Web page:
Interim CDC Guidance for Travel to and from Countries Affected by the New Polio Vaccine Requirements
- The World Health Organization (WHO) declared the international spread of wild poliovirus (WPV) a public health emergency of international concern in 2014.
- In May 2017, WHO released updated polio vaccine recommendations.
- Temporary polio vaccine recommendations affect the following countries: Afghanistan, Nigeria, and Pakistan.
- Long-term travelers (staying >4 weeks) to the polio-infected countries listed above may be required to show proof of polio vaccination when leaving these polio-infected countries. To meet WHO requirements, long-term travelers should receive the polio vaccine between 4 weeks and 12 months before the date of departure from these polio-infected countries.
- Clinicians are encouraged to err on the side of caution by ensuring patients are properly prepared for any requirements they may face when leaving countries affected by the polio vaccine requirements.
- CDC reaffirmed and updated vaccine recommendations for travelers to countries where WPV has circulated during the past 12 months and adult workers in bordering countries, where the risk of exposure to imported WPV may be high.
In May 2017, WHO released an update regarding the international spread of polio, noting that strong progress had been made but that the spread has continued. The emergency committee unanimously agreed that the spread of polio still constitutes a public health emergency of international concern (PHEIC) and recommended extending revised temporary recommendations. The committee also revised and updated the Temporary Recommendations by changing the risk categories for countries subject to the recommendations.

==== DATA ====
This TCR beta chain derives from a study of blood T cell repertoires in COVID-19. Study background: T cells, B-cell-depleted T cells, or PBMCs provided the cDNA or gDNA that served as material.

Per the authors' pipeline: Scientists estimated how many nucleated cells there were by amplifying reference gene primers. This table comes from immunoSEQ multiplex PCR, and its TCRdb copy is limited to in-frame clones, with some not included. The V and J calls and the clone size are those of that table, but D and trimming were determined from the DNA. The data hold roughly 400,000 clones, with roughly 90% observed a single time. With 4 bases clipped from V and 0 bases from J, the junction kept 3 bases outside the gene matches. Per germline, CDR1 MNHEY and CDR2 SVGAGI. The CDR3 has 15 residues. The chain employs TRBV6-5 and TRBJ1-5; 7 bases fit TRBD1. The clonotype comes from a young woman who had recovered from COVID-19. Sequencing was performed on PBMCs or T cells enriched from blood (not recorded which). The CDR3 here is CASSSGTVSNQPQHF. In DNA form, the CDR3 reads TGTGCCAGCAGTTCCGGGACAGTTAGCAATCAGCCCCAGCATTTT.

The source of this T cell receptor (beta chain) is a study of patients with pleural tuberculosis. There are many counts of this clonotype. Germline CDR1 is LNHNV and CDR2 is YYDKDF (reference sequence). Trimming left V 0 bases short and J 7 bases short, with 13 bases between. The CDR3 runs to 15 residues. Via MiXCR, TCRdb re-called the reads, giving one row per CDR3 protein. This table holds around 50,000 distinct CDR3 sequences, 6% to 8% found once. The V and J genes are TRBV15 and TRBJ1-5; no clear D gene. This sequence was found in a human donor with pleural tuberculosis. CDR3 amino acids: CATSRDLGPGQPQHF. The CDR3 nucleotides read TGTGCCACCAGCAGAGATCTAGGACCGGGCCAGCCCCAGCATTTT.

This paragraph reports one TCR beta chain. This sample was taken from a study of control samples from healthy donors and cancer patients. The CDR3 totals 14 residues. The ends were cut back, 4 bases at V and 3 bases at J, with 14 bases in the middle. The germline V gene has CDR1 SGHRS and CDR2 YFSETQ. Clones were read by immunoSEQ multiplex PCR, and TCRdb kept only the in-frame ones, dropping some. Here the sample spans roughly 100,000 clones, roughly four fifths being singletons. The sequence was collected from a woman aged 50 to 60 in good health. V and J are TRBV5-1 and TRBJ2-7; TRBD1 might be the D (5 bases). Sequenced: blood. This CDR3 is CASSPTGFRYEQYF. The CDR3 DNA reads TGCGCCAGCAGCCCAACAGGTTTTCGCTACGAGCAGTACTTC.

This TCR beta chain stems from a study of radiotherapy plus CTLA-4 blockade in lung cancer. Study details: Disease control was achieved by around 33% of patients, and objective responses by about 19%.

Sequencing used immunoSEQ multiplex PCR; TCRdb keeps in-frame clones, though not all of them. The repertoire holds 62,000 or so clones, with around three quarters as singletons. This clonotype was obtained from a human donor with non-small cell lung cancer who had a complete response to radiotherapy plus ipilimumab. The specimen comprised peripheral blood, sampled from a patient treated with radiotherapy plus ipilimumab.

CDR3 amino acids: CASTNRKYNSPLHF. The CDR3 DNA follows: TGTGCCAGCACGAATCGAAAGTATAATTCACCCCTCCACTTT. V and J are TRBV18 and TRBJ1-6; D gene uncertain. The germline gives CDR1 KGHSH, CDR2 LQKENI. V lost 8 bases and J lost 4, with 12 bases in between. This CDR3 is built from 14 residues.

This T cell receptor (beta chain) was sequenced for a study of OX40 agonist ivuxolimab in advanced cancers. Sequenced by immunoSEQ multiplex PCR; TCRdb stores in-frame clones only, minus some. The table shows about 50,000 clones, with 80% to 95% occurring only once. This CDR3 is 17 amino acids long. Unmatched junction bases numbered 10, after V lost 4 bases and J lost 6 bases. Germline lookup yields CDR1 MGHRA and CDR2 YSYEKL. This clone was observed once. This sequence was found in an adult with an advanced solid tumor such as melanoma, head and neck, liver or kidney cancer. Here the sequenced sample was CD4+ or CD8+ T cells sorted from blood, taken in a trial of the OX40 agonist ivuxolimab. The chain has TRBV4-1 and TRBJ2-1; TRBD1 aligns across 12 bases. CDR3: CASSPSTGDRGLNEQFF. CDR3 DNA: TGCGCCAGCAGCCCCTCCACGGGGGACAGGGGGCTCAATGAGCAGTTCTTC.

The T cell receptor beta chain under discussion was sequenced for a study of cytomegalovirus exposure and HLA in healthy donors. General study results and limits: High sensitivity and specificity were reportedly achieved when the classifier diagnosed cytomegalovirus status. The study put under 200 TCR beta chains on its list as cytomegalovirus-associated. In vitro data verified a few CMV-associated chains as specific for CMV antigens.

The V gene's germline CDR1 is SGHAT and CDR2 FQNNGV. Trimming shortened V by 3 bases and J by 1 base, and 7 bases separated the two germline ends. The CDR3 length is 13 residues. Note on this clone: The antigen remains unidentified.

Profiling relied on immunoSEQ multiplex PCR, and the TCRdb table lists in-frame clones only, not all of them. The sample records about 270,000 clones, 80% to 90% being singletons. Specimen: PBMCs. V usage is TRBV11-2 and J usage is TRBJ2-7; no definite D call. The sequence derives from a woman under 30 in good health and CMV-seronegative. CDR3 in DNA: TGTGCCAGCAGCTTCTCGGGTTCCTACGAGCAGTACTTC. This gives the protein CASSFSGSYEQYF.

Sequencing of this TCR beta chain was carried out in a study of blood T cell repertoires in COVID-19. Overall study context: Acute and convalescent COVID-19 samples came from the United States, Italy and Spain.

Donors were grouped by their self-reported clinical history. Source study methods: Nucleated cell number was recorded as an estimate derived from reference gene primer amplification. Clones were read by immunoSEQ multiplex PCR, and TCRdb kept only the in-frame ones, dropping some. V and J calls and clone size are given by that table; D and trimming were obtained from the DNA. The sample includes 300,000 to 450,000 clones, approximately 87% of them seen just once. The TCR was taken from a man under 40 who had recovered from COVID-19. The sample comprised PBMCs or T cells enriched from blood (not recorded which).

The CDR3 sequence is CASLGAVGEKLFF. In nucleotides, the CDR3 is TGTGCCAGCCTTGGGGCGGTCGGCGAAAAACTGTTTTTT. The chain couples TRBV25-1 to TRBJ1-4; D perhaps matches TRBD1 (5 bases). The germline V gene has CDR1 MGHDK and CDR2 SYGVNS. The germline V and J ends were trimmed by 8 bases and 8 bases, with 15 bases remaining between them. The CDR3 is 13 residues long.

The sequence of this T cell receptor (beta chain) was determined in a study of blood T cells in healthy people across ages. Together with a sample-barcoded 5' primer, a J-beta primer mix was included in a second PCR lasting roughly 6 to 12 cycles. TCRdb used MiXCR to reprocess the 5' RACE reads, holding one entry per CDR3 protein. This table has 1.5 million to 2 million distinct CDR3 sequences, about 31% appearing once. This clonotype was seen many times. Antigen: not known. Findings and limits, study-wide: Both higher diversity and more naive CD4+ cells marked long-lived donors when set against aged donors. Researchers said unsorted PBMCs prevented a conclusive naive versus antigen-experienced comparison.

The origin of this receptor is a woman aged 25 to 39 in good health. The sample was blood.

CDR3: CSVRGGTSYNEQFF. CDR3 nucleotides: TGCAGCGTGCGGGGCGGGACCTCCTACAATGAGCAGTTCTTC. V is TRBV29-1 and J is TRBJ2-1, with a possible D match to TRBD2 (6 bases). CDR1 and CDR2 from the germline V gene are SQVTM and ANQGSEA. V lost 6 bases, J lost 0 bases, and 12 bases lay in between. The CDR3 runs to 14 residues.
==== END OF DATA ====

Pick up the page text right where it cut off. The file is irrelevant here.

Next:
WHO Temporary Recommendations for Afghanistan, Nigeria, and Pakistan
WPV has been reported in 3 countries: Afghanistan, Nigeria, and Pakistan. These countries, as well as any countries infected with circulating vaccine-derived polioviruses type 1 and 3 (cVDPV1 or cVDPV3, have been defined by WHO as having the potential risk of international spread. As part of the elimination strategy, WHO is recommending that these countries:
- Ensure all residents and long-term visitors (staying >4 weeks) receive a dose of polio vaccine between 4 weeks and 12 months before leaving either country.
- Ensure that anyone who has not received a dose of polio vaccine in the previous 4 weeks to 12 months do so before leaving either country.
- Ensure documentation of polio vaccination on an International Certificate of Vaccination or Prophylaxis (ICVP) to serve as proof of vaccination.
Temporary Recommendations for Other Polio-Infected Countries
WHO has identified Nigeria and Pakistan as countries infected with circulating vaccine-derived polioviruses type 2 (cVDPV2). As part of the elimination initiative, WHO is recommending that these countries:
- Encourage all residents and long-term visitors (staying >4 weeks) to receive a dose of inactivated polio vaccine (if available) between 4 weeks and 12 months before international travel (exiting one of these countries).